sQuestion: I have done a lot of study in diets and nutrition but to this day I have not been able to get any concrete evidence on what happens with excess protein in the body and I’m hoping you can help.
To make things simple, lets take a theoretical diet consisting of 5000 calories of pure protein for a 60kg, 175cm female.
Many people claim that excess protein will get wasted while others say that all excess calories eventually end up being stored as fat.
I have done my own research on the breakdown of protein into amino acids and I understood it as: some of the amino acids are wasted while others will go through the cycle of conversion and will still be used by the body for energy.
Answer: Ok, first things first. The example given above is absurdly non-physiological. The satiating power of protein would make such a high protein consumption impossible. That is, 5000 calories of pure protein is 1250 grams of pure protein. Can’t be done. Beyond that, while the biochemical pathways for the conversion of protein to fat do exist in humans, the likelihood of it ever happening in any but the most absurdly non-physiological circumstances are effectively nil.
Let me put this in perspective. Despite a lot of claims to the contrary, the actual conversion of carbohydrate to fat in humans under normal dietary conditions is small approaching insignificant (a topic I discussed at least briefly in Nutrient Intake, Nutrient Storage and Nutrient Oxidation).
Make no mistake, the conversion of carbs to fat (a process called de-novo lipogenesis or DNL) can happen but the requirements for it to happen significantly are fairly rare in humans under most conditions (to discuss this in detail would require a full article, interested readers can search Medline for work by Hellerstein or Acheson on the topic).
At least one of those is when daily carbohydrate intake is just massive, fulfilling over 100% of the daily maintenance energy requirements. And only then when muscle glycogen is full. For an average sized male you’re looking at 700-900 grams of carbohydrate daily for multiple days running.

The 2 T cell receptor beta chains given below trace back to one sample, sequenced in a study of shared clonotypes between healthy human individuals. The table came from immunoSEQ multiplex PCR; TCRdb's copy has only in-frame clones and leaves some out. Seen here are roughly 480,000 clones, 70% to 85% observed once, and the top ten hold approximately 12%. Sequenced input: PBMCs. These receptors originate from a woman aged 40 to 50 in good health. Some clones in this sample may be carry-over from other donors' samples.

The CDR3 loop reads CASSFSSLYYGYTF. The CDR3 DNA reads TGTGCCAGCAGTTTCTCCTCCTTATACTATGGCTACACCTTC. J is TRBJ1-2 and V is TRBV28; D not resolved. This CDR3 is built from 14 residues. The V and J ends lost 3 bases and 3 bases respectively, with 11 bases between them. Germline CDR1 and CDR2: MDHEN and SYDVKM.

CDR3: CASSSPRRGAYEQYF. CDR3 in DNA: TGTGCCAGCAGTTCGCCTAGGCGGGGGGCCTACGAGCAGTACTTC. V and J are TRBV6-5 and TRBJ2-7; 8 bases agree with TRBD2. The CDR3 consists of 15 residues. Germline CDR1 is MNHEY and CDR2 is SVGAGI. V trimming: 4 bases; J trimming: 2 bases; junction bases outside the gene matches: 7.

Which means that the odds of protein being converted to fat in any quantitatively meaningful fashion is simply not going to happen. Certain amino acids are processed to a great degree in the liver (as I discuss in The Protein Book) and this can produce glucose, ketones and a few other things. But triglycerides (the storage form of ‘fat’) isn’t one of them.
I imagine that if protein were going to be converted to fat, it would first have to be converted to glucose and only if the amount produced were then in excess of daily maintenance requirements would there be conversion to fat. But as noted above, this simply isn’t going to happen under any even reasonably normal circumstances. No human could eat enough protein on a daily basis for it to occur.
What will happen, as discussed in Nutrient Intake, Nutrient Storage and Nutrient Oxidation. is that amino acid oxidation (burning for energy) will go up somewhat although, as discussed in that article, it’s a slow process and isn’t complete.
So, as noted above, while the pathway exists for protein to be stored as fat, and folks will continue to claim that ‘excess protein just turns to fat’, it’s really just not going to happen under any sort of real-world situation. Certainly we can dream up odd theoretical situations where it might but those won’t apply to 99.9% of real-world situations.
- A Primer on Nutrition Part 1
- Do I Need to Eat More Fat to Burn Fat – Q&A
- How We Get Fat
- An Overview of Nutrient Metabolism
- Nutrient Intake, Nutrient Storage and Nutrient Oxidation